Ramon Navarro, 3rd best big wave surfer in the world with the host of Juego de Roles, Elena Dressel.
These syncing problems and project collapse seem to be resolved with the combination of CS6 and Pluraleyes 3. Things are much better now.
We have now just finished our very first television show. 13 episodes of 23-25 minutes apiece for 13 consecutive weeks. If you want to check it out, our favorite episodes are Ramon Navarro, surfer, and Caterin Bravo, fencer.
It was brutal. Concurrently, Nacho was teaching, working his full time job at the Universidad de los Andes and also had to disappear to Colombia and Cordoba. We worked in hotel rooms and many hard drives. We did a serious computer upgrade because all of the footage made my trusty iMac want to weep, rendering it useless.
Fencer Caterin Bravo during the challenge with Juego de Roles host, Elena Dressel.
We used Adobe Premiere because it meant we wouldn’t have to transcode the 75-100gb of material we had for each show. We could throw whatever footage we wanted in there, and we could see it immediately. As noted before, our show was composed of 5d, 7d, GoPro, iPhone and externally recorded audio.
Premiere plays very nice, except where PluralEyes is concerned. What I think is at the root of the problem is that PluralEyes deals with stereo clips in a variety of ways, not always in a consistent manner, and not in a manner Premiere always recognizes.
We were using PluralEyes 2 for Premiere. To use this, one must export a Final Cut XML file from premiere and then find the desired sequence to sync within PluralEyes. These sequences would have to be made into new XML files that had to be reimported into the Premiere program.
When we reimported the new, synced sequences to Premiere, the audio we recorded on the 5d, 7d would be split into separate tracks. We had split our externally recorded audio into two separate tracks prior to syncing.
5d audio tracks before syncing. One stereo clip on one track.
5d audio tracks after syncing. Two mono audio clips on different tracks.
These things messed with Premiere, terribly. We were working on two machines – Nacho editing separately, and passing his sequences back to me. (With Premiere, you can only open one project at a time, which means to bring anything into a project, you must import, and then select sequences to import.)
Our externally audio, recorded on a Zoom H4. We would split the audio into two different tracks. There are two methods of doing this. One can choose audio channels from the modify button in the clip menu. Or one can use Audio Options in the Clip menu and choose Breakout to Mono. Neither of these made better the problems listed below.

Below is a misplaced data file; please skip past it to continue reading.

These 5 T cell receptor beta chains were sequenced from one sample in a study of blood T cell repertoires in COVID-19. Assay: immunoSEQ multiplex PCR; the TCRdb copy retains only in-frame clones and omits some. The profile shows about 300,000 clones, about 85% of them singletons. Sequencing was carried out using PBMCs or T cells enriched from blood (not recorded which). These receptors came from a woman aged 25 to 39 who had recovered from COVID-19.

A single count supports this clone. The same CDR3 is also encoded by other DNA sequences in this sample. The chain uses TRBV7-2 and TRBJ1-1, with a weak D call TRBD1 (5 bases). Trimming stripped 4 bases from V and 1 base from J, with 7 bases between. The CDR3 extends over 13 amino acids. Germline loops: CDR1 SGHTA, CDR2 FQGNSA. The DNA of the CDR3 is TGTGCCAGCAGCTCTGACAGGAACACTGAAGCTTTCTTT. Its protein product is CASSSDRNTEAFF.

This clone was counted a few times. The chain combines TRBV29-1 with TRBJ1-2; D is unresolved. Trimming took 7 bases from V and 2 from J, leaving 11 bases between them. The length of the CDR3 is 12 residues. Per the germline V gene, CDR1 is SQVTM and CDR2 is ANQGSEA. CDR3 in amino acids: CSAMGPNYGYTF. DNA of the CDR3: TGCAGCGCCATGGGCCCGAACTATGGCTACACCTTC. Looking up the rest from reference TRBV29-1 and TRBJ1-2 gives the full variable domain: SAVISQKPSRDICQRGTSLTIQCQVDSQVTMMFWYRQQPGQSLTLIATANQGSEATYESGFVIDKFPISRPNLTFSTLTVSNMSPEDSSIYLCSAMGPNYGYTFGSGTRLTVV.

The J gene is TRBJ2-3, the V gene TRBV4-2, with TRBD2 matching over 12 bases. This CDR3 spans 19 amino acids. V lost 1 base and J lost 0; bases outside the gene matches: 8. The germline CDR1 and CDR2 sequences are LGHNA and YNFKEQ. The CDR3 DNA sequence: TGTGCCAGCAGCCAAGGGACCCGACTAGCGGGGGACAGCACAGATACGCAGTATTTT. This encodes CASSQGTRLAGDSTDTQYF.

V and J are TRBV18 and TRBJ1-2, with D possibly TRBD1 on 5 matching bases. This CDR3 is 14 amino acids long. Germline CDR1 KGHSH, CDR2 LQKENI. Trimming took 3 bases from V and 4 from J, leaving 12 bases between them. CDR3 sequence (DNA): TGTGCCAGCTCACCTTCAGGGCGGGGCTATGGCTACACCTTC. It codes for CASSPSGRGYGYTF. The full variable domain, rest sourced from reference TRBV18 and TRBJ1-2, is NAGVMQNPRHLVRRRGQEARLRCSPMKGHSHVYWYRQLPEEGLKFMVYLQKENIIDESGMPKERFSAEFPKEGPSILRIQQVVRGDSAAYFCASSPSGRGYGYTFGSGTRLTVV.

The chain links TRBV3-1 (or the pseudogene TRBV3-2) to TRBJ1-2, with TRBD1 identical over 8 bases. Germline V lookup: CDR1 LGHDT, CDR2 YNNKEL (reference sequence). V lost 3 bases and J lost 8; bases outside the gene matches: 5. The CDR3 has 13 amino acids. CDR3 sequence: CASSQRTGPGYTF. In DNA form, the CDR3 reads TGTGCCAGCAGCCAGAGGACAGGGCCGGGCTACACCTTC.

One way of separating stereo tracks using the modify option in the clip menu, or by right clicking.
Step two of separating stereo audio tracks into mono - choosing mono (instead of the default stereo.)
2nd way of separating out Zoom stereo clips to mono.
When Nacho would pass sequences back to me, although the audio – two distinct tracks, would be perfect on his computer, on mine, they were a mess. With our separately recorded audio, many times, instead of two separate tracks, there would be one the same one, duplicated. Audios from our Canon videos, which we needed for ambient, or because someone wasn’t mic-ed, would disappear entirely. I would try to replace the footage missing with the same clip, only to have the program, crash and crash and crash.
This is the error that came up a lot before the crashing ensued. It could be ignored, unless audio was missing.
2 very different tracks from the stereo recordings of the Zoom from 2 lav mics. This is how the Zoom tracks would look when Nacho received them.
Instead of two different audio clips, I have the same one repeated. This is how the separated stereo tracks would look (sometimes, often, but not always) when Nacho would pass me back sequences he had worked on.
We devised a number of work arounds – I would resync based on audio clips I had with the originals in Premiere. Once, Nacho exported the audios from his computer and we replaced the bad audios. We never, never shut down the computer mid-project because we never knew what disaster we would find when we opened it.
Towards the end, my crash comments deteriorated. They became, things like, “PluralEyes, boo” & “Fix, bad, crash, angry” and things of the sort.
I presume this will get worked out over time, more on the part of PluralEyes. I have no solutions. The one that seemed most probable – changing the mode of splitting a stereo track (see the two methods above) gave nothing. One thing I often did was create a copy of my original zoom track in my finder, then replace the audio footage with the duplicated clip. This often worked with audio only clips. With the 5 and 7d, the computer would crash.
We’ve just started trying with PluralEyes 3. Prettier interface, more work, more frequent Premiere crashes. We got the show out, and we’re proud and happy and satisfied and have achieved something. We’ll update Premiere to 6.0 and hope for improvements with both along the way. We’re sticking with Premiere, and we have no choice but to wait.